1971 Silver Medals were awarded to ILB Crew Members John Henry Stockford, Colin Pugh and Dr Robert Airdrie Haworth for rescuing a woman who had fallen over a cliff, incidentally the first silver medals in the history of the RNLI to be presented to members of any ILB crew. The Ralph Glister Award was also awarded to all three crew for the most meritorious service of the year performed by the crew of an ILB. A Thanks of the Institution Inscribed on Vellum was awarded to each of the five shore crew.

1978 A 150th Anniversary Vellum was awarded to the station.

A visit by the Duke of Kent to celebrate 150 years of the town's Lifeboat Station.

Pictured left to right are : Coxswain Evan David Jones , Lt. Commander R.M. Richards , J.P , D.L. , (President ), H.R.H. Duke of Kent, Victor Jones and R.N.L.I. Inspector John Unwin.





1979 A Bronze Medal was awarded to Coxswain Evan Jones for the rescue of two men from a liferaft from the motor fishing vessel Boy Nick. Coxswain Evan Jones also retired that year when George Kenneth Jeffs succeeded him as coxswain, pictured on the left with RNLB "The Chieftain" and the crew on the right.

The Chieftain picture
Back l-r :- Frank Cocksey , Eric Griffith , John Henry Stockford and David Llewelyn Griffith.
Front :- Dr Robert Haworth , Jim Slater , Len Vaughan , Dewi Wyn Davies , George Kenneth Jeffs, B.E.M. , Evan David Jones, Miss Vera Hooper , Ioan Morris Jones and Lt. Commander R.M. Richards , J.P. , D.L.
The Crew picture
Back l-r ;- Eric Griffith , John Stockford and Dr Robert Haworth.
Front :- Evan David Jones , Ken Jeffs , B.E.M. , David Llewelyn Griffith , Dewi Wyn Davies , Frank Cocksey and Len Vaughan.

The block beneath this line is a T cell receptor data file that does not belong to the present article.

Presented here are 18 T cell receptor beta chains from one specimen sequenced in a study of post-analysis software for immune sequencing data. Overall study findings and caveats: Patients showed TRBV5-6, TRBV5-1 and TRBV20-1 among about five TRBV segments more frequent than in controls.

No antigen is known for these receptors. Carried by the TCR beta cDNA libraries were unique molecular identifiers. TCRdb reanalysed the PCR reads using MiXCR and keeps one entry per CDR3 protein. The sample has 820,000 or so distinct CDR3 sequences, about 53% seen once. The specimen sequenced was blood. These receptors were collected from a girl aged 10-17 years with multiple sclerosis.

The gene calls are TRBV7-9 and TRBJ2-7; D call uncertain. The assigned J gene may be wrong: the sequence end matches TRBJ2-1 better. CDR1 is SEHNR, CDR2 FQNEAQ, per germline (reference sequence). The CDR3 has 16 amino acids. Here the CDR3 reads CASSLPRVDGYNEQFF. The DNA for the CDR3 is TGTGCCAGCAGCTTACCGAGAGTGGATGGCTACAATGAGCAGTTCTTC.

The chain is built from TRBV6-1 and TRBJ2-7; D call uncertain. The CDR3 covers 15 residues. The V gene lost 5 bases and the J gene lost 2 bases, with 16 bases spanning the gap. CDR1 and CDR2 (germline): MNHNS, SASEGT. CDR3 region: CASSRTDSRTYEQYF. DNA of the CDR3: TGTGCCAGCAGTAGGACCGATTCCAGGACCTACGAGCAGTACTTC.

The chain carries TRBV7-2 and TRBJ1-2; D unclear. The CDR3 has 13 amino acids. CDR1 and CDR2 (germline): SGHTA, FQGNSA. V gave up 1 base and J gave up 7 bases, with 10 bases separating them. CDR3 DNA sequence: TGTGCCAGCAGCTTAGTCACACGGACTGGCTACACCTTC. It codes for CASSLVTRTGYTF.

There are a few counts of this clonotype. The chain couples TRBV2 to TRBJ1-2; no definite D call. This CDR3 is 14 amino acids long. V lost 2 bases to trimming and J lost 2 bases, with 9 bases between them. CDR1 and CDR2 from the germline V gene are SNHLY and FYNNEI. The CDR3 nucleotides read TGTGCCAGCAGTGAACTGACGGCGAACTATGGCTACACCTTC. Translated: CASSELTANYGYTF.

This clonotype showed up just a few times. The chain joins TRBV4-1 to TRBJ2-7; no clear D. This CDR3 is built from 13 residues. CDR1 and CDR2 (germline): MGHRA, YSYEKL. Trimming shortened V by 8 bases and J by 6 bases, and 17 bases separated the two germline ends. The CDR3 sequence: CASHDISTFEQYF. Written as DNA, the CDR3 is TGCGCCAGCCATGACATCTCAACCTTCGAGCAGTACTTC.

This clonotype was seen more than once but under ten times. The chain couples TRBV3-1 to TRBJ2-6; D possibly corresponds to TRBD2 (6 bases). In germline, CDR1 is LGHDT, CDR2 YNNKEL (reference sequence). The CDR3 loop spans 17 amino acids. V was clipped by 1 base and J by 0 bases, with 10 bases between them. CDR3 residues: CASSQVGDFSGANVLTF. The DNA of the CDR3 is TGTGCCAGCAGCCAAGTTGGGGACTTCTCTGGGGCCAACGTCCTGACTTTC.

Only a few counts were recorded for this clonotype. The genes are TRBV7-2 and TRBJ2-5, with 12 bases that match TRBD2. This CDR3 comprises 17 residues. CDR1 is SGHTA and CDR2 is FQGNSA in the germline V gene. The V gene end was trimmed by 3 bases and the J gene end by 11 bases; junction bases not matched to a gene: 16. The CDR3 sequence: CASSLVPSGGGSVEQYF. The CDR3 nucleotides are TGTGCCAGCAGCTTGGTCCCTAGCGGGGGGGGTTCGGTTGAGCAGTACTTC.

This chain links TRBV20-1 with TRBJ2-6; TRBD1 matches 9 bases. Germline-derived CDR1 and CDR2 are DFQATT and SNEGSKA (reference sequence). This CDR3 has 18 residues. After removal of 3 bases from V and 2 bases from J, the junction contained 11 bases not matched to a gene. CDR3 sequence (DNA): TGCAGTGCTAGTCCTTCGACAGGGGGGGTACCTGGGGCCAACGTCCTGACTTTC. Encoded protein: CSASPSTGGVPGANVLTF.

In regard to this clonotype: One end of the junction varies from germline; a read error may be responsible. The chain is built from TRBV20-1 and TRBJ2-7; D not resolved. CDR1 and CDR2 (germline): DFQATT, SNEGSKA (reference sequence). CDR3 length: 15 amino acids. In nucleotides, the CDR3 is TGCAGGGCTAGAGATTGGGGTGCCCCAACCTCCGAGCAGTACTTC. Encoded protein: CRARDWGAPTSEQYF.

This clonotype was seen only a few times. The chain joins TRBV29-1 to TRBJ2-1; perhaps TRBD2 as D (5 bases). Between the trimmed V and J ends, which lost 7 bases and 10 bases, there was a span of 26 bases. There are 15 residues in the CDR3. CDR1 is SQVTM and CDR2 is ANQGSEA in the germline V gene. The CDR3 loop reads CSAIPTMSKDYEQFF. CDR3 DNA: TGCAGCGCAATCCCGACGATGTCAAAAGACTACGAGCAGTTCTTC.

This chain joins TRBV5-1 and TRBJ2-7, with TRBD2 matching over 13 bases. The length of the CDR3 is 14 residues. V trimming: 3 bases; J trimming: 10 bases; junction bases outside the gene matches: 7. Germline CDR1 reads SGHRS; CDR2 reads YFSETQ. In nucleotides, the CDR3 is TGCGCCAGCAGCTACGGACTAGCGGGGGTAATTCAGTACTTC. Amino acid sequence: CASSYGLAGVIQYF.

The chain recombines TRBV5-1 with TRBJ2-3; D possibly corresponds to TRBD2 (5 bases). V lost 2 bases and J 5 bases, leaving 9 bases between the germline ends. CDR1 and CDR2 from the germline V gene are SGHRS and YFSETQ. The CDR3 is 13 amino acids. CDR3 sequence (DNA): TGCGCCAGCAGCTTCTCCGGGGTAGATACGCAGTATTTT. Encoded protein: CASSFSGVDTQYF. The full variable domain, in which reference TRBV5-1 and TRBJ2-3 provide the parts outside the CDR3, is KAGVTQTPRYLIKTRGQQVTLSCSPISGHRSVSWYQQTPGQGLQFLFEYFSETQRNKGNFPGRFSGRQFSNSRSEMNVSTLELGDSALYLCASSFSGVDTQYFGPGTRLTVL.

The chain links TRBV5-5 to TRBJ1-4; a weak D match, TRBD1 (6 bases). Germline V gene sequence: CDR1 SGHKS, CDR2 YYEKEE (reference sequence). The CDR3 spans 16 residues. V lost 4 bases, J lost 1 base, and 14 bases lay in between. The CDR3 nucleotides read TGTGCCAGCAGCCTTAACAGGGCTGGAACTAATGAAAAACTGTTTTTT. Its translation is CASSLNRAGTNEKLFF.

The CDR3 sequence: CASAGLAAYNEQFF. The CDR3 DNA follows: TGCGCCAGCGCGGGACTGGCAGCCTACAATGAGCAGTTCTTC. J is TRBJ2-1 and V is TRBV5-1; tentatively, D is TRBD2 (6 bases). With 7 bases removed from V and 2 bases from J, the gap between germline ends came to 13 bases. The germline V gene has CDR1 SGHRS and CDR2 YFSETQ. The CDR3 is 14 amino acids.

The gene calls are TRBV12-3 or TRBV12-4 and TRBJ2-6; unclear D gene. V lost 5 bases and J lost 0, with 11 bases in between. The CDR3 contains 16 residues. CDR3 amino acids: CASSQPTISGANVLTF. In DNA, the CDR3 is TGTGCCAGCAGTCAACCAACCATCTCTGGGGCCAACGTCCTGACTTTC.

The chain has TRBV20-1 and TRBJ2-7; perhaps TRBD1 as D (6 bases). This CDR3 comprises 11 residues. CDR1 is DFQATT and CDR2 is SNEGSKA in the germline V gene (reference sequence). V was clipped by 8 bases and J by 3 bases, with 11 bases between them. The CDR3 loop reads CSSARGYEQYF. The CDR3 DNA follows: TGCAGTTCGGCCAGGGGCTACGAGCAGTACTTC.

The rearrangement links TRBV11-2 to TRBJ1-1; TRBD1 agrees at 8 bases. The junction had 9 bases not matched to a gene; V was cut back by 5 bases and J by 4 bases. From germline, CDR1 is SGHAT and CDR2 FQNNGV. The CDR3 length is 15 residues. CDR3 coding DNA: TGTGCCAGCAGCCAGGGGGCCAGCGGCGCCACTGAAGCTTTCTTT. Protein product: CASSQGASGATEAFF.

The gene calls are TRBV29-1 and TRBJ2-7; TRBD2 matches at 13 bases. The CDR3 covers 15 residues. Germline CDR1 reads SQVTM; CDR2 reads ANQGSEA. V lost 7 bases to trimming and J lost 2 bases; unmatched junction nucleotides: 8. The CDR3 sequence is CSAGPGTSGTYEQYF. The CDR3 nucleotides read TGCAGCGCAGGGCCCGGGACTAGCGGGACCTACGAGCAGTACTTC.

1980 The Royal Humane Society’s testimonial on parchment was awarded to Crew Member John Henry Stockford for rescuing a man who had jumped into the sea from Barmouth Viaduct.

1982 The Thanks of the Institution Inscribed on Vellum was awarded to Acting Coxswain Edward Leonard Vaughan for rescuing the three crew and saving the trawler "Gardelwen". The lifeboat "Dorothy and Philip Constant", on temporary duty at Barmouth, rescued the crew of three and saved the trawler which had an engine and steering failure and was making water 17 miles West by South of Barmouth on 31st October.

1982 The RNLB "The Chieftain", a Liverpool class boat, is withdrawn from service and replaced by the RNLB "Princess of Wales", a Rother class. The "Princess of Wales" was built in 1981 at William Osbornes of Littlehampton. At the time of building her cost was £239,197 and her displacement was 13.6 tons. She was powered by twin 52hp Ford Mermaid Melody diesel engines, had a maximum speed of 8 knots and a range of 180 nautical miles. The Rother class was the first lifeboat at Barmouth to incorporate Radar which was fitted to the aft end of the wheelhouse.

Pictured (left) are their Royal Highnesses The Prince of Wales, Charles, and Diana, Princess of Wales, arriving at the Quay for the naming ceremony, 25th November 1982.








1986 The main boathouse was altered for the D class lifeboat and boarding boat, providing a new crew room as well.

1992 A Mersey class lifeboat, Moira Barrie, arrived at the station. Pictures of the arrival and more details about the Mersey class can be seen by clicking here.

1997 A new D class lifeboat, Pilgrim, was placed on service on 13 August.

2003 175th anniversary of the RNLI. All Coxswains where invited to the RNLI college in Poole where the Queen honoured the RNLI. Pictured (right) are the Coxswain's and ILB Helmsmen of the North West Wales stations.

2004 The new boathouse was completed in February.

2007 A new D-Class lifeboat, 'The Rotarian Clive Tanner', was placed on service.

2009 The Chieftain past crew members meet up again when the new owners bring the boat to Barmouth.

Pictured , left - right :-
Leonard Vaughan , Hugh Roberts , Harry Allday , Frank Cocksey , Dr. Robert Haworth , Dewi Davies , Kenneth Jeffs , B.E.M , Robert Wyn Jones , Peter Phillips and Cedric Griffith.

2017 October - A new D-Class lifeboat D-814, 'Craig Steadman', was placed on service. D-678 'The Rotarian Clive Tanner' was stood down.

2019 April - A new Shannon class RNLB Ella Larsen 13-30 was placed on service replacing the much loved Mersey class Moira Barrie 12-26.

Station honours :

At Barmouth lifeboat station the following awards have been made:

Thanks of the Institution Inscribed on Vellum 8, Bronze Medal 1, Silver Medal 4.